What is the “relationship gap” and why is it important?

Reprinted fom the Search Institute

Helping Students Thrive: Closing the Relationship Gap in Schools and Youth Programs

We can not thrive in isolation. For young people, relationships are vital, because they are fundamental to their development. Relationships with caring adults are especially important for young people, and yet data routinely show that they don’t experience them as often or as intensively as they should.

We are learning more about what exactly happens in that “black box” of relationships and how to move organizations toward helping young people form the relationships they need to move into a thriving adulthood.

We have identified 5 key areas of a developmental relationship.

  • Expressing Care
  • Challenging Growth
  • Providing Support
  • Sharing Power
  • Expanding Possibilities

Studies indicate that when young people experience relationships that include those five elements their outcomes are significantly better and they are more likely to be on a positive path to the future. The problem is that many young people are not on that path. They are not experiencing enough of the life-affirming elements of developmental relationships, or not experiencing them often or intensively enough, to be transformative. They are caught in what we call a relationship gap.

What Can We Do To Close the Relationship Gap? 

Search Institute partnered with the Carlson Family Foundation in 2021 to conduct the State of Relationships study to find out what’s working and what’s not in creating relationship-rich spaces for all youth. This case study explored what schools and out-of-school time (OST) programs across one state are doing to build strong youth-adult relationships.

The study findings are from Minnesota but are relevant for any organization, school, or OST program that wants to invest in a relationship-rich organization. The series focuses on four critical aspects of becoming a relationship-rich organization.

  • Supporting Structures. The relational culture of an organization grows out of the supporting structures that prioritize and make space for relationship-building and recognize staff who are great relationship builders.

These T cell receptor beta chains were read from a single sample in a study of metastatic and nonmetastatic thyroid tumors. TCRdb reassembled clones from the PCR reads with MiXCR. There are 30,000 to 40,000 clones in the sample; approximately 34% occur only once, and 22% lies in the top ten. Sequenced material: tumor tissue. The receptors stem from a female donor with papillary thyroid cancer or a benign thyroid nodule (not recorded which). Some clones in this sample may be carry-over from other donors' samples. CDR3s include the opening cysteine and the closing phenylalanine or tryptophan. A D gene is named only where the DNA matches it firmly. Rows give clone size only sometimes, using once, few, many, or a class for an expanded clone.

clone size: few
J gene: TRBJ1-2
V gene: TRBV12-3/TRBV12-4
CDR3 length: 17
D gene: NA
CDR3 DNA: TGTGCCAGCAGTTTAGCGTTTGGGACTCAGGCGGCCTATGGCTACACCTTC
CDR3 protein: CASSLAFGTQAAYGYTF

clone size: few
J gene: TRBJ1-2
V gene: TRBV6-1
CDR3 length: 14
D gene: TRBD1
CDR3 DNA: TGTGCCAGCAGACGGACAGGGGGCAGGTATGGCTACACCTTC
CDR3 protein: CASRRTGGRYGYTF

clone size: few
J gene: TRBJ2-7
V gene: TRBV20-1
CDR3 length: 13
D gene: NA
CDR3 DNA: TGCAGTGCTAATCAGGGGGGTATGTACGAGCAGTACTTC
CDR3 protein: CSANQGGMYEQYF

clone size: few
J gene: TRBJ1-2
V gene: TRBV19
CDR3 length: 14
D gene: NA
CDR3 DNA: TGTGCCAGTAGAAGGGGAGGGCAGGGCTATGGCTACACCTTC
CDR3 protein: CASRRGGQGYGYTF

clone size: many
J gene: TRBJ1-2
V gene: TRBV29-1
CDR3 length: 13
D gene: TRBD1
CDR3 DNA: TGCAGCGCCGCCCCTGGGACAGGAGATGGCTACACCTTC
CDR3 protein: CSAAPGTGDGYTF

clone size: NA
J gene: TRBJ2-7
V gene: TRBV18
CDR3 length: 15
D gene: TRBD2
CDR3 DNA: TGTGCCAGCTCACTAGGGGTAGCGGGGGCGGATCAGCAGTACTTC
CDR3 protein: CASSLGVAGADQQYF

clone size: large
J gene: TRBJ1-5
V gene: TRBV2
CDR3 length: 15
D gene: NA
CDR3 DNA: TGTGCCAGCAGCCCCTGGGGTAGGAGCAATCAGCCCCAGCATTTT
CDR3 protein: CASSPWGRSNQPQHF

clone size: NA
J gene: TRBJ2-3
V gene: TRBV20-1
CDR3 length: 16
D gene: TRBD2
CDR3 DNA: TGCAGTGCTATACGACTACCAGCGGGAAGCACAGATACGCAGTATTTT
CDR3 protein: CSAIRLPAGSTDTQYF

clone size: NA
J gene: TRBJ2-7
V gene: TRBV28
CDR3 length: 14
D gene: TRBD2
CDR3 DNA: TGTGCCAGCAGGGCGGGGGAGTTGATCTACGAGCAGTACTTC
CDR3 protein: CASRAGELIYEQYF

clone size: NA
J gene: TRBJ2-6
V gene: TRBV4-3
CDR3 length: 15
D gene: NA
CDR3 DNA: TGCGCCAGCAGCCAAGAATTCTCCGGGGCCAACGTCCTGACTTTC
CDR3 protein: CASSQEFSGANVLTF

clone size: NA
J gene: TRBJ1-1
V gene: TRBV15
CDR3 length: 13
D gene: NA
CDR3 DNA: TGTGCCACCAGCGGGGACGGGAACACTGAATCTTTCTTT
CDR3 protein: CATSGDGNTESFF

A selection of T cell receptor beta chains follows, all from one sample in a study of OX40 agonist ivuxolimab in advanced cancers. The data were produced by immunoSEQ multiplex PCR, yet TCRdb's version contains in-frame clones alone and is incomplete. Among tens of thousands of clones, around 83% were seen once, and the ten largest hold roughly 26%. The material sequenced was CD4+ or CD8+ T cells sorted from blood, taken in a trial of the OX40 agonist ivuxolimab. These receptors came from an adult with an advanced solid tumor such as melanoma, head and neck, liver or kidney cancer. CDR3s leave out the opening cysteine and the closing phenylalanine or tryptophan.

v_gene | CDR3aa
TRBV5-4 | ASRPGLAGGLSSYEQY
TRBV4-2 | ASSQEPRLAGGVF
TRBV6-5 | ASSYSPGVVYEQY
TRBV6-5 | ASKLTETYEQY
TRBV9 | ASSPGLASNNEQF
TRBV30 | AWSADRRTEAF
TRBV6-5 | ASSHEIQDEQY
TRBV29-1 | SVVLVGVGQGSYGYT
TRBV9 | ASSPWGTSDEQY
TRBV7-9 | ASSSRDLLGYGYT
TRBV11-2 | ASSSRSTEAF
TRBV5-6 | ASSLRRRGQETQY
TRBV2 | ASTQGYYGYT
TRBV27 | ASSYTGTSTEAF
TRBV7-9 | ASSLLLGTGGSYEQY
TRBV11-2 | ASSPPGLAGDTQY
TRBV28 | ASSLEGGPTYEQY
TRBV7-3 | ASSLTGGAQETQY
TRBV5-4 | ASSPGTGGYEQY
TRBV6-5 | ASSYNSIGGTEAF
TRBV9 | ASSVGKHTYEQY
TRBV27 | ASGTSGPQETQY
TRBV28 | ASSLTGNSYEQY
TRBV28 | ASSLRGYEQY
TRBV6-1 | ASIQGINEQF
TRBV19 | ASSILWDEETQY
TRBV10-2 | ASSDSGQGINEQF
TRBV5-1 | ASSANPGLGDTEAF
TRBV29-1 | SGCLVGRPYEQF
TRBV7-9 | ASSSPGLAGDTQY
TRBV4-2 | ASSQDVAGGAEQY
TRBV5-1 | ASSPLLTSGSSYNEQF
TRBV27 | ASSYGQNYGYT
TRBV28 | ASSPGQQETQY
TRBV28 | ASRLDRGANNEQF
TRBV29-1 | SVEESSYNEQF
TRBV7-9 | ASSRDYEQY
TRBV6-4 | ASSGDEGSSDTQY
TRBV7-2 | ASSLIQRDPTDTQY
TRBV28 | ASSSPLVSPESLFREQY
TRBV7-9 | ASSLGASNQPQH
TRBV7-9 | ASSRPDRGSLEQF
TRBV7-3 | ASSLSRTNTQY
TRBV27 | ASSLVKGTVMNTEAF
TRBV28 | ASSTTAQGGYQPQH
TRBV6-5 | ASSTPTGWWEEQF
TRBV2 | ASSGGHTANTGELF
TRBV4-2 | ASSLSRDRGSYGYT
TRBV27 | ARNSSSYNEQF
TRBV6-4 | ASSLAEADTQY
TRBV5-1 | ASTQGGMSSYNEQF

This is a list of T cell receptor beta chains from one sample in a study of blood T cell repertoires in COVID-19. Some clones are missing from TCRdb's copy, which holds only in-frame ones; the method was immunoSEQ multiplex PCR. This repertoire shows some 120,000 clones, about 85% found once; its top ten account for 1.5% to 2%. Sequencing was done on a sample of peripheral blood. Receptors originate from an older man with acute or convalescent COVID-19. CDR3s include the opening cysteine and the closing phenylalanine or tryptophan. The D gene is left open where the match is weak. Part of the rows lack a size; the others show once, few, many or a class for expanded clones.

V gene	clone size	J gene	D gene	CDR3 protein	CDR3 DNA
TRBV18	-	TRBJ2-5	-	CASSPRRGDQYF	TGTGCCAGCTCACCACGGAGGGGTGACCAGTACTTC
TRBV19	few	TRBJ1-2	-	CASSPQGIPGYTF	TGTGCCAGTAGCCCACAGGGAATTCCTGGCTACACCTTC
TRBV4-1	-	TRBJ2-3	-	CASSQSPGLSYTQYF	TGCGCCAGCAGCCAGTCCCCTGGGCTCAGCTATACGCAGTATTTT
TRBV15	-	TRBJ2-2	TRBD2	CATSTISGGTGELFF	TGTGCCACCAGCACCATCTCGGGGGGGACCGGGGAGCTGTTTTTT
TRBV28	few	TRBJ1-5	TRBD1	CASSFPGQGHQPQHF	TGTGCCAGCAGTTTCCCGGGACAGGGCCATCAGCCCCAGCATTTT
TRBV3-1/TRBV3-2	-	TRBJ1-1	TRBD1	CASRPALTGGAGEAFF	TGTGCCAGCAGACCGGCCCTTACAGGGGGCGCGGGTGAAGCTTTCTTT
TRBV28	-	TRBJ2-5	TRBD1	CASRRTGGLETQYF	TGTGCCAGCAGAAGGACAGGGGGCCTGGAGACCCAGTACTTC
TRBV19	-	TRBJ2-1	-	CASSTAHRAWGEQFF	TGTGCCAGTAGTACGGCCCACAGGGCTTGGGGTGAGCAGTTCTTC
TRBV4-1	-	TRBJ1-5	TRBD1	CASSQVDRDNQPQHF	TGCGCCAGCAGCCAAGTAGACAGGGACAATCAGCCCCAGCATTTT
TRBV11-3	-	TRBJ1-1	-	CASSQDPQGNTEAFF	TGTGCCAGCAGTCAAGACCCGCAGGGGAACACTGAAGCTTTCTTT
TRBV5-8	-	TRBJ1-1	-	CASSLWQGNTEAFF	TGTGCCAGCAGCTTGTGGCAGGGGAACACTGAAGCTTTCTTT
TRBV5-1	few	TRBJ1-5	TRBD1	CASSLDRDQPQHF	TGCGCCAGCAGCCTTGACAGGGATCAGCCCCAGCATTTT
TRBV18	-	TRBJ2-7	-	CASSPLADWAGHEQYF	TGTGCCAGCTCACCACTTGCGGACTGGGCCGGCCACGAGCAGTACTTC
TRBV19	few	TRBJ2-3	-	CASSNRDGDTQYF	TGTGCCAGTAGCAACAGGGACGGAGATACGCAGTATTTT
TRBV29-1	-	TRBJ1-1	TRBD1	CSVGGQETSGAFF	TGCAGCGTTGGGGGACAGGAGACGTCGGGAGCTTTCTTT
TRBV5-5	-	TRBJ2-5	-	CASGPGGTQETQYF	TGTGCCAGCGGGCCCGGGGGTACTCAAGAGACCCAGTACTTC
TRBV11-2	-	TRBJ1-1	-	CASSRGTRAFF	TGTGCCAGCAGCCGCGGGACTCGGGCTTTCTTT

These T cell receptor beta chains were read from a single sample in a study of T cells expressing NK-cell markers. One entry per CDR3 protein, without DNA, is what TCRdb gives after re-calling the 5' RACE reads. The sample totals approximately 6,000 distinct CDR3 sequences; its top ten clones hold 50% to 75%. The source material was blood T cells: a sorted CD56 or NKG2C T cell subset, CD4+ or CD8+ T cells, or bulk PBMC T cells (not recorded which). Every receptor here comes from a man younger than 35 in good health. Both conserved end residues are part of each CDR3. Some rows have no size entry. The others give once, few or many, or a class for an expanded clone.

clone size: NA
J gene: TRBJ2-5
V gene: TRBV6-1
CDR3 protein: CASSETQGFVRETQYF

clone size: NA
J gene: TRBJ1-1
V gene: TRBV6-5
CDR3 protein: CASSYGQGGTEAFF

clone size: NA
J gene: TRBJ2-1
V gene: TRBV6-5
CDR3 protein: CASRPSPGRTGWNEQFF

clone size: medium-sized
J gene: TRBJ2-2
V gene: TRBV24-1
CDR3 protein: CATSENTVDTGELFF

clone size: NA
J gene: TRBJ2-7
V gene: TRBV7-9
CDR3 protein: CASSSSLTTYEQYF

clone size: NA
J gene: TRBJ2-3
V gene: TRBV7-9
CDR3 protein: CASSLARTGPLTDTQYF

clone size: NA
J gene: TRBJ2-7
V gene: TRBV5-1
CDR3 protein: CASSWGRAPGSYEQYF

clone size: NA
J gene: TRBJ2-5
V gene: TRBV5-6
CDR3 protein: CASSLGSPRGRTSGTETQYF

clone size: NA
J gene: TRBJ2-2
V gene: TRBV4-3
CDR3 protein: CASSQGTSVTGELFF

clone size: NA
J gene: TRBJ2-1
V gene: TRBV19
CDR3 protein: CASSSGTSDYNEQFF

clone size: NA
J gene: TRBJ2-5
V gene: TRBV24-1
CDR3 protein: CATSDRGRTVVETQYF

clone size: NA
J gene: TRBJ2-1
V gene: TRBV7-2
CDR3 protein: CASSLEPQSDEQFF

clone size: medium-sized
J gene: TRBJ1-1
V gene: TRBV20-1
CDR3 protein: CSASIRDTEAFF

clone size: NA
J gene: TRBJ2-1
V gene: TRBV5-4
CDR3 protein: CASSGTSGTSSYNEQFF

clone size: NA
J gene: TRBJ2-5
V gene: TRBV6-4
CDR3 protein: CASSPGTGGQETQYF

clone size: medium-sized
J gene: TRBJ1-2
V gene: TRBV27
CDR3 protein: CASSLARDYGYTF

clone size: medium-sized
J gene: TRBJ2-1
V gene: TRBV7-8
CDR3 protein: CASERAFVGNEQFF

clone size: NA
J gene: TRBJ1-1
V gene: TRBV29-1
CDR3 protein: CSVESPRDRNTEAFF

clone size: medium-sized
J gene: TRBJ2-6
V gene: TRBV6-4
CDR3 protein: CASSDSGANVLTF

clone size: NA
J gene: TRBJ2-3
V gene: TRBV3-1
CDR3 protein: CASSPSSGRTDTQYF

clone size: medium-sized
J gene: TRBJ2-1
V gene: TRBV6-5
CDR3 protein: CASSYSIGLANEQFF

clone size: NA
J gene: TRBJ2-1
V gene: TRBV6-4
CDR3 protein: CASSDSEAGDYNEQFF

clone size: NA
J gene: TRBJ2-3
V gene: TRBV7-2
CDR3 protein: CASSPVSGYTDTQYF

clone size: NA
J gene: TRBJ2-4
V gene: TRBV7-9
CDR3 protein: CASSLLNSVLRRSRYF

• Intentional Relational Climate. Developmentally influential relationships do not happen by accident. Rather, we build those relationships with young people with explicit attention. This involves planning and regularly reflecting on ways to improve the connection.
  • Inclusive Relational Climate. The desire to belong and feel included are fundamental human needs. An inclusive relational climate prioritizes meeting this need and making all youth feel seen and welcome.
  • Equitable Relational Climate. Relationship-rich organizations center and continuously nurture equity in their relationship-building work. Leveraging relationships to meet youth where they are, and responding to their particular needs, is critical for bolstering individual young people’s developmental trajectories.

Turning Vision into Reality

While schools and OST programs are primarily committed to the goal of being relationally-rich spaces for all youth, we have considerable work to do in creating concrete, everyday ways to turn that vision into reality. Here’s what we’re learning about relationship building.

  • Most schools and OST programs express a commitment to relationship building, but not enough of them prioritize the financial, staffing, and other resources necessary for connecting with youth and building those vital relationships.
  • OST staff are consistently more likely than school staff to say they are intentional about ensuring their organizations are places where youth can be themselves and have a voice, and there is a strong sense of community, with clear rules that are consistently reinforced.
  • The vast majority of schools and programs valued being inclusive and equitable in promoting positive relationships among all groups of youth.

However, staff identify a number of barriers to being truly inclusive and equitable. These barriers include differences in the backgrounds of staff and the youth they serve and larger social issues, including the effects of systemic racism. Other issues include a lack of diversity in hiring and insufficient skills among staff for providing trauma-informed care and culturally responsive programs. It is important for leaders and staff to identify what their organization is doing well and uncover areas for improvement.

It’s All About the Relationships

The relational cultures of organizations ensure that all young people, regardless of background or circumstances, have the nurturing, support, and guidance they need to learn, grow, and thrive.

The findings from the Minnesota State of Relationships study provide opportunities for school and program staff and leaders to reflect on how they might work systematically and as individuals to create more relationship-rich, transformative spaces for the youth that they serve.

To access the resource, please click here.